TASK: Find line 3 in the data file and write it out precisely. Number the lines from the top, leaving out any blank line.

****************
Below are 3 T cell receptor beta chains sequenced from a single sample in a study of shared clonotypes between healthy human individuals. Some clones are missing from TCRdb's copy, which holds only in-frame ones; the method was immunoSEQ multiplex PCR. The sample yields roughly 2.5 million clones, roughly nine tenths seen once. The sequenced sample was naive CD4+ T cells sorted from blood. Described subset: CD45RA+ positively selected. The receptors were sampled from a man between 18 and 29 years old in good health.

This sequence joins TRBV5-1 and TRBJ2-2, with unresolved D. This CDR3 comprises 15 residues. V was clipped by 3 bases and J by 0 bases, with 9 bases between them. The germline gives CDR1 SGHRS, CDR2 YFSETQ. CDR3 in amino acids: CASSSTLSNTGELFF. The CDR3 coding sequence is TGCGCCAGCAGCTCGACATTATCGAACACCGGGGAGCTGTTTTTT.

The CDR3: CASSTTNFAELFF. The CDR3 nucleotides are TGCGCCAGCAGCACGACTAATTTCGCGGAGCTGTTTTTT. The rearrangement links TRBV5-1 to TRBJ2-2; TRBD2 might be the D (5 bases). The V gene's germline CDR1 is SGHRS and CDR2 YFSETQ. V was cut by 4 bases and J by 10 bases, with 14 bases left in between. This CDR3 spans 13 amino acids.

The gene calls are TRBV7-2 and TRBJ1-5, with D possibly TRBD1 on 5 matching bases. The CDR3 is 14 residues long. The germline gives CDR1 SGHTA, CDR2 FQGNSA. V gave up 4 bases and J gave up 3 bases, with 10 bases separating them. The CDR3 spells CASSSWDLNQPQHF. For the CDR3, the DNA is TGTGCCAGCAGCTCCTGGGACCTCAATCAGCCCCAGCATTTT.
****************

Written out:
The CDR3: CASSTTNFAELFF. The CDR3 nucleotides are TGCGCCAGCAGCACGACTAATTTCGCGGAGCTGTTTTTT. The rearrangement links TRBV5-1 to TRBJ2-2; TRBD2 might be the D (5 bases). The V gene's germline CDR1 is SGHRS and CDR2 YFSETQ. V was cut by 4 bases and J by 10 bases, with 14 bases left in between. This CDR3 spans 13 amino acids.